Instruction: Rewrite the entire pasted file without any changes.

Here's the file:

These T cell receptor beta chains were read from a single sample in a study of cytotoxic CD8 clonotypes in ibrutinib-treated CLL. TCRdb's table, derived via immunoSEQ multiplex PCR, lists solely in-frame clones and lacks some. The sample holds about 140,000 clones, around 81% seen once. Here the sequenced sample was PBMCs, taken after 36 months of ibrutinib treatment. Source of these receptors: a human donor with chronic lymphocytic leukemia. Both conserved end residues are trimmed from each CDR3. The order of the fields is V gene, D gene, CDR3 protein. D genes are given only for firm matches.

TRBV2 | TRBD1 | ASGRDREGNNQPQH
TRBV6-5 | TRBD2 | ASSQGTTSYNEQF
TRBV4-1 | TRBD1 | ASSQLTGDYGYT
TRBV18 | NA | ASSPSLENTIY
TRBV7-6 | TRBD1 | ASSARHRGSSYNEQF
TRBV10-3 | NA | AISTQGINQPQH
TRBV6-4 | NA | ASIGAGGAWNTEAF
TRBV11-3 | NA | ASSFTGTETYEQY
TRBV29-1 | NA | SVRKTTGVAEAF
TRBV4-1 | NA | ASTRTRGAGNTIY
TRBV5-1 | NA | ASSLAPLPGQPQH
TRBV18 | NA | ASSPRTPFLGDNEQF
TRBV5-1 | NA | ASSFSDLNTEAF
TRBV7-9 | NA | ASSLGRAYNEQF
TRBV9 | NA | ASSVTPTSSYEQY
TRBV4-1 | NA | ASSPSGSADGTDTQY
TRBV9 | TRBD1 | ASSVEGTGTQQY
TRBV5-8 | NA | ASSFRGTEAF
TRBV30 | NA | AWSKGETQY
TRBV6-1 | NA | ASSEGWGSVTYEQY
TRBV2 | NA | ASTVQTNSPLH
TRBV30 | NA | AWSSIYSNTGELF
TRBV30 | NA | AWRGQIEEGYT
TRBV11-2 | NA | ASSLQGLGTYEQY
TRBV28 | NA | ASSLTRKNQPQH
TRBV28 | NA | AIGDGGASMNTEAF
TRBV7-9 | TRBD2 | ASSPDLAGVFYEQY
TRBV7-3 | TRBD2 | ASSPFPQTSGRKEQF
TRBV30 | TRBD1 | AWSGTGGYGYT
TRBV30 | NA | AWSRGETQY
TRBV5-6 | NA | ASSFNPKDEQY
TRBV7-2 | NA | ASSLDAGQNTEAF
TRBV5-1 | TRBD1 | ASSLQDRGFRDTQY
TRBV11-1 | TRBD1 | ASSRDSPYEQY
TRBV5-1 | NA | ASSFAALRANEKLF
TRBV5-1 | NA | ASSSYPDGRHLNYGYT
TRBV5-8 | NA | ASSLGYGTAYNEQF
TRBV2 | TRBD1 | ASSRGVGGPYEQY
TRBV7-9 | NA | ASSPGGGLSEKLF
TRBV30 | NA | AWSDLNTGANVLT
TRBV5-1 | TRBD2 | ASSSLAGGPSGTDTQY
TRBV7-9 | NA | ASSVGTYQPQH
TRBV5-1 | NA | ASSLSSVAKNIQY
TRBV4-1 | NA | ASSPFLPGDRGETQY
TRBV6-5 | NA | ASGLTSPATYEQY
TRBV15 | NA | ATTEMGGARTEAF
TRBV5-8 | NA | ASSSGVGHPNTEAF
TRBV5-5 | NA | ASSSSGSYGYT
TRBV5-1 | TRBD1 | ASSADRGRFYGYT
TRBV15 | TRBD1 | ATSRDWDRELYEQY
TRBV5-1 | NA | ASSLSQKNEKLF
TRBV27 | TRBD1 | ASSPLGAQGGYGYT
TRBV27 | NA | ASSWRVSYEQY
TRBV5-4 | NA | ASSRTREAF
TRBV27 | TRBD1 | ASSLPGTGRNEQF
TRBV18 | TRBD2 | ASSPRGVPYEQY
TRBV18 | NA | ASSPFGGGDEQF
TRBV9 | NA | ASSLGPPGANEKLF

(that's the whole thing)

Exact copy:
These T cell receptor beta chains were read from a single sample in a study of cytotoxic CD8 clonotypes in ibrutinib-treated CLL. TCRdb's table, derived via immunoSEQ multiplex PCR, lists solely in-frame clones and lacks some. The sample holds about 140,000 clones, around 81% seen once. Here the sequenced sample was PBMCs, taken after 36 months of ibrutinib treatment. Source of these receptors: a human donor with chronic lymphocytic leukemia. Both conserved end residues are trimmed from each CDR3. The order of the fields is V gene, D gene, CDR3 protein. D genes are given only for firm matches.

TRBV2 | TRBD1 | ASGRDREGNNQPQH
TRBV6-5 | TRBD2 | ASSQGTTSYNEQF
TRBV4-1 | TRBD1 | ASSQLTGDYGYT
TRBV18 | NA | ASSPSLENTIY
TRBV7-6 | TRBD1 | ASSARHRGSSYNEQF
TRBV10-3 | NA | AISTQGINQPQH
TRBV6-4 | NA | ASIGAGGAWNTEAF
TRBV11-3 | NA | ASSFTGTETYEQY
TRBV29-1 | NA | SVRKTTGVAEAF
TRBV4-1 | NA | ASTRTRGAGNTIY
TRBV5-1 | NA | ASSLAPLPGQPQH
TRBV18 | NA | ASSPRTPFLGDNEQF
TRBV5-1 | NA | ASSFSDLNTEAF
TRBV7-9 | NA | ASSLGRAYNEQF
TRBV9 | NA | ASSVTPTSSYEQY
TRBV4-1 | NA | ASSPSGSADGTDTQY
TRBV9 | TRBD1 | ASSVEGTGTQQY
TRBV5-8 | NA | ASSFRGTEAF
TRBV30 | NA | AWSKGETQY
TRBV6-1 | NA | ASSEGWGSVTYEQY
TRBV2 | NA | ASTVQTNSPLH
TRBV30 | NA | AWSSIYSNTGELF
TRBV30 | NA | AWRGQIEEGYT
TRBV11-2 | NA | ASSLQGLGTYEQY
TRBV28 | NA | ASSLTRKNQPQH
TRBV28 | NA | AIGDGGASMNTEAF
TRBV7-9 | TRBD2 | ASSPDLAGVFYEQY
TRBV7-3 | TRBD2 | ASSPFPQTSGRKEQF
TRBV30 | TRBD1 | AWSGTGGYGYT
TRBV30 | NA | AWSRGETQY
TRBV5-6 | NA | ASSFNPKDEQY
TRBV7-2 | NA | ASSLDAGQNTEAF
TRBV5-1 | TRBD1 | ASSLQDRGFRDTQY
TRBV11-1 | TRBD1 | ASSRDSPYEQY
TRBV5-1 | NA | ASSFAALRANEKLF
TRBV5-1 | NA | ASSSYPDGRHLNYGYT
TRBV5-8 | NA | ASSLGYGTAYNEQF
TRBV2 | TRBD1 | ASSRGVGGPYEQY
TRBV7-9 | NA | ASSPGGGLSEKLF
TRBV30 | NA | AWSDLNTGANVLT
TRBV5-1 | TRBD2 | ASSSLAGGPSGTDTQY
TRBV7-9 | NA | ASSVGTYQPQH
TRBV5-1 | NA | ASSLSSVAKNIQY
TRBV4-1 | NA | ASSPFLPGDRGETQY
TRBV6-5 | NA | ASGLTSPATYEQY
TRBV15 | NA | ATTEMGGARTEAF
TRBV5-8 | NA | ASSSGVGHPNTEAF
TRBV5-5 | NA | ASSSSGSYGYT
TRBV5-1 | TRBD1 | ASSADRGRFYGYT
TRBV15 | TRBD1 | ATSRDWDRELYEQY
TRBV5-1 | NA | ASSLSQKNEKLF
TRBV27 | TRBD1 | ASSPLGAQGGYGYT
TRBV27 | NA | ASSWRVSYEQY
TRBV5-4 | NA | ASSRTREAF
TRBV27 | TRBD1 | ASSLPGTGRNEQF
TRBV18 | TRBD2 | ASSPRGVPYEQY
TRBV18 | NA | ASSPFGGGDEQF
TRBV9 | NA | ASSLGPPGANEKLF